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The war on the word ‘marriage’

"The war on the word ‘marriage’" Continued...

In this way, those who were agitating for change implicitly assumed the revisionist understanding of marriage (i.e., that marriage does not mean a union of a man and a woman but, rather, a union of persons regardless of gender) and then proceeded to debate on that basis of that assumption. The conclusion of the argument had been smuggled into the terms of the argument itself, which meant that the argument was little more than the announcement: “We don’t agree with the conjugal definition of marriage.” The problem is that announcements are no more arguments than denials are refutations.

The conversation that might have been

Because the gay rights lobby has been less than candid about its aims and methods (i.e., that they had already introduced a de facto change in the definition of marriage and were attempting to change it de jure), they were able to short-circuit many key questions that might otherwise have been part of the public conversation during the seminal Supreme Court battles.

If instead of repeating “We’re not trying to change the definition of marriage” ad infinitum, the gay rights lobby had openly acknowledged that its rhetoric already assumed the revisionist definition, then there could have been a vibrant discussion on whether gay rights advocates were making historical or normative claims about the revisionist understanding. That is, the public could have inquired whether the gay lobby was claiming that marriage simply ought to mean the union of persons (a normative claim), or whether it was claiming that marriage always has meant the union of persons even though not everyone has realized this until recently (an historical claim).

Had there been a discussion on this question, it is likely that the champions of same-sex marriage would have been pushed into acknowledging the second of these options: that marriage always has referred to the union of persons. This would be comparative to saying that sponges have always fallen under the definition of an animal even though people used to mistakenly think that sponges were plants. But, as I pointed out in a blog post for Salvo magazine, to take this position is essentially to claim that the union of a man and woman has always been a variant of the union of persons; that biology and the possibility of reproduction were never at the core of what marriage is but additions to it; that consummation was never central to the completion of a marriage since only practical when the “union of persons” happened to be members of the opposite sex; that “man and wife” were never something that made a relationship a marriage but were always a species of the genus “union of persons”; that for thousands of years people were marrying and being given in marriage without truly understanding what it was they were entering.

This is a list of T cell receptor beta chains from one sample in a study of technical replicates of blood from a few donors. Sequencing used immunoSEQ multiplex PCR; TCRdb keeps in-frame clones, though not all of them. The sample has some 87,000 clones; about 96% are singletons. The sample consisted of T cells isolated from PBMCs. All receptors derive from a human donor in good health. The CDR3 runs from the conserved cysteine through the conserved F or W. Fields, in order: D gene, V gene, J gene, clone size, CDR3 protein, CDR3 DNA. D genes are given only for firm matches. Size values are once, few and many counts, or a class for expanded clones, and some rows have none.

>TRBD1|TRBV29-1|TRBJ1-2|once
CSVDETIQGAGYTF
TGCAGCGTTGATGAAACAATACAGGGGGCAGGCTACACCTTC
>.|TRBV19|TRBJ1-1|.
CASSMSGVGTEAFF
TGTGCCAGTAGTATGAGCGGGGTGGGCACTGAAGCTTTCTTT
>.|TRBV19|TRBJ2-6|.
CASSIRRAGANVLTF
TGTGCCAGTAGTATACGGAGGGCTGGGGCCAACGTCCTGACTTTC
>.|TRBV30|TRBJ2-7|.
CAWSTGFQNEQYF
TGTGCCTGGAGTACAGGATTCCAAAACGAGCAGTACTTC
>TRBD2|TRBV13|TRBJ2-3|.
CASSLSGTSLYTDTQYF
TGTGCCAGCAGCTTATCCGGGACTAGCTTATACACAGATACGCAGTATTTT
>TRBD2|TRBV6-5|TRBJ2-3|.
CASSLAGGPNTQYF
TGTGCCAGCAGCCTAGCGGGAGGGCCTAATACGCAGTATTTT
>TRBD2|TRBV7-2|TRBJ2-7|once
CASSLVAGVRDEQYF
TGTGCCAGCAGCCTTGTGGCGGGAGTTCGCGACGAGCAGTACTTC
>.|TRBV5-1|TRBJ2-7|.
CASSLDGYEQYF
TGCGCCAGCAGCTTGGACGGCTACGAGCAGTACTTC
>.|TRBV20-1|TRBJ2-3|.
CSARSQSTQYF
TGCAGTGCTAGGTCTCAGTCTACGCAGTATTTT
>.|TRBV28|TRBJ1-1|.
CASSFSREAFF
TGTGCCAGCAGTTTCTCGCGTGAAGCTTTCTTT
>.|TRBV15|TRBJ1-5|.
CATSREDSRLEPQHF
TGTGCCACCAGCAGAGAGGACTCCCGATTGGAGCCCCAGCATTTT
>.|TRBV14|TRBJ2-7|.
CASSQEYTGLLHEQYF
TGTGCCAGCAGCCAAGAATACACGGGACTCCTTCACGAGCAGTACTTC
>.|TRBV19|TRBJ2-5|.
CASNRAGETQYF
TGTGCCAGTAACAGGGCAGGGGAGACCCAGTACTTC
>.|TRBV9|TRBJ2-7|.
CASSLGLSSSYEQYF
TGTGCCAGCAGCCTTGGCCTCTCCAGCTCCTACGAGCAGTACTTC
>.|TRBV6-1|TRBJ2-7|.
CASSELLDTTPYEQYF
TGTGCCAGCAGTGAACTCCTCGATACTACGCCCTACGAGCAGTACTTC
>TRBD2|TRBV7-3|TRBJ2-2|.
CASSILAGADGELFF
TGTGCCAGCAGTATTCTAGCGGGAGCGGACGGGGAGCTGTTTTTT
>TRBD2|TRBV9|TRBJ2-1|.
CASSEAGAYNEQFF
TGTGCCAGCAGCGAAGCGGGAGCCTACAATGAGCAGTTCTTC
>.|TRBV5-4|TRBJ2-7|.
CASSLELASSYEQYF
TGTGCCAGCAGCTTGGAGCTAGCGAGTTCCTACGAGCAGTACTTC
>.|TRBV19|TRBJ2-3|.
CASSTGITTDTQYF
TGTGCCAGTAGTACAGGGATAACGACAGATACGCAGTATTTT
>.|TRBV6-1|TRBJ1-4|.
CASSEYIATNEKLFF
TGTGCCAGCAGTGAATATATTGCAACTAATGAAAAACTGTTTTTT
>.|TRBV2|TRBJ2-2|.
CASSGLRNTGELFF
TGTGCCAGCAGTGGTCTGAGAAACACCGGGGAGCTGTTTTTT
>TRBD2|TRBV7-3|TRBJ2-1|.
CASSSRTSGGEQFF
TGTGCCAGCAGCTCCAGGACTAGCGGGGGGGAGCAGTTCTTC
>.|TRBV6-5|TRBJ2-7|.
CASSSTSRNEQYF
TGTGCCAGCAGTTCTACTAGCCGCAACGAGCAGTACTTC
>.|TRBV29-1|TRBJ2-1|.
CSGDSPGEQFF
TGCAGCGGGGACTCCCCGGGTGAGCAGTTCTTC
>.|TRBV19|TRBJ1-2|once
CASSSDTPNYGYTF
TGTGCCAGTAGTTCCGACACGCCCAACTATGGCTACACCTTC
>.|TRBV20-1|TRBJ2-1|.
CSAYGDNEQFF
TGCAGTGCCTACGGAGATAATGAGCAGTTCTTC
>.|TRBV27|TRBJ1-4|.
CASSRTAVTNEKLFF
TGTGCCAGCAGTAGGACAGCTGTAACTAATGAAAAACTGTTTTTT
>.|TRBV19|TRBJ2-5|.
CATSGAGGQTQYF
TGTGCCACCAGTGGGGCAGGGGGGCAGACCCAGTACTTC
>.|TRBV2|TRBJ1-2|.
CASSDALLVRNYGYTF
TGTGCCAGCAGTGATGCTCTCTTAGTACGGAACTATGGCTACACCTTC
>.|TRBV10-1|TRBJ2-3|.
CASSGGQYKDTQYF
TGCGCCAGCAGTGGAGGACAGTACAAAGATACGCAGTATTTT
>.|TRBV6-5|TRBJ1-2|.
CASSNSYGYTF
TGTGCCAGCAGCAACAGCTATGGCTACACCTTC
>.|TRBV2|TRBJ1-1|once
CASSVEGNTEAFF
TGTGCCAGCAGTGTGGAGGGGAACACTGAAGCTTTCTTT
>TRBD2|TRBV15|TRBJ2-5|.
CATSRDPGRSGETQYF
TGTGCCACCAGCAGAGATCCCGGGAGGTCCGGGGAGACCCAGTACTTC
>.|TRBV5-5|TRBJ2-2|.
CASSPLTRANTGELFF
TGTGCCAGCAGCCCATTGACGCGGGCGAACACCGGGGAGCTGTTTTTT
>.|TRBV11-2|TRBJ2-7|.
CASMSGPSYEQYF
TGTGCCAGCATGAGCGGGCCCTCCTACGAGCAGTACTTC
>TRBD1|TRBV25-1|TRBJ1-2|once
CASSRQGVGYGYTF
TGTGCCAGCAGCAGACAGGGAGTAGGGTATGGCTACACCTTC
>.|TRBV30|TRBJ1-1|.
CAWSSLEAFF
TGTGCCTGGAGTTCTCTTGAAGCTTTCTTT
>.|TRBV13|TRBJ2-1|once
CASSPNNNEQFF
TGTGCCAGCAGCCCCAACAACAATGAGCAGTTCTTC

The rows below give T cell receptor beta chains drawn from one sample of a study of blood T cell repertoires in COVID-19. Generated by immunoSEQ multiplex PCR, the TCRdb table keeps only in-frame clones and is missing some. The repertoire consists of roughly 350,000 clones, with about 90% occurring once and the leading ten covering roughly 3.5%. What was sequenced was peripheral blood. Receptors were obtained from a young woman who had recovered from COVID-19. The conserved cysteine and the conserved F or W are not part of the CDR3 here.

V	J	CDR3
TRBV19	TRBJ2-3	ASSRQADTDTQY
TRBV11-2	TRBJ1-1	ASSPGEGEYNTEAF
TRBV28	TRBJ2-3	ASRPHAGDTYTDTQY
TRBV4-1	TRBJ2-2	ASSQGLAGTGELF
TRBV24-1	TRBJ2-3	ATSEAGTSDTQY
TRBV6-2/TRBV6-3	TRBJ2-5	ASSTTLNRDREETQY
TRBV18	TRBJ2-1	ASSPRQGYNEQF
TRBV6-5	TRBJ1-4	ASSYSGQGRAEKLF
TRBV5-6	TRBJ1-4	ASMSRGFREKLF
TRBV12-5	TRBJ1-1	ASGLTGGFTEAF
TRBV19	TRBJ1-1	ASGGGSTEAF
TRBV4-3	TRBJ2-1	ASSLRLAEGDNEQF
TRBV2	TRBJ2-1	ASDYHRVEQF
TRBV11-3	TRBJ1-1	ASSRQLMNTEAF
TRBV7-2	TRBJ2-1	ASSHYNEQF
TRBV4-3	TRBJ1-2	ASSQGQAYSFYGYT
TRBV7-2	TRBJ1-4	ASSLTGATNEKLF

Why definitions matter

Changing the definition of marriage from the conjugal understanding to the revisionist understanding was an important goal of the same-sex lobby, but it was not its main goal. The primary objective was the normalization of same-sex relationships through legal and societal recognition. Changing the definition of marriage (first implicitly and then explicitly) was both a means to this end and a by-product of it.

One of the reasons it was so easy to impose the revisionist understanding on both America and Britain is because the groundwork had already been laid in the middle of the last century when marriage ceased to be understood as organically connection to procreation. When you’ve been treating marriage as little more than a romantic relationship between two persons for about 60 years, it becomes difficult to really appreciate why gender dimorphism or complementarity is essential rather than accidental to marriage. Even so, this should not minimize the significance of the fact that the revisionist definition is now being formally imposed.

But does this really matter? Why should we be concerned that dictionaries are changing the definition of marriage, as long as we know what we mean by it?

We should be concerned because the way we define words change how we think about each other and the world itself. Neuroscientists and cognitive psychologists are discovering that speech does not merely proceed from our thoughts like a one-way street—there is also traffic flowing in the other direction. How we speak affects how we think about the world on a level that our conscious minds may never even be aware.

Consider the different views of humanity subtly implicated by describing a baby as a “fetus” versus calling it “a human being created in the image of God.” Or even consider the implication of calling a baby an “it,” as I just did in the last sentence. While these alternative ways of talking about a baby may be equally true on a purely factual level, they convey an entirely different sense.


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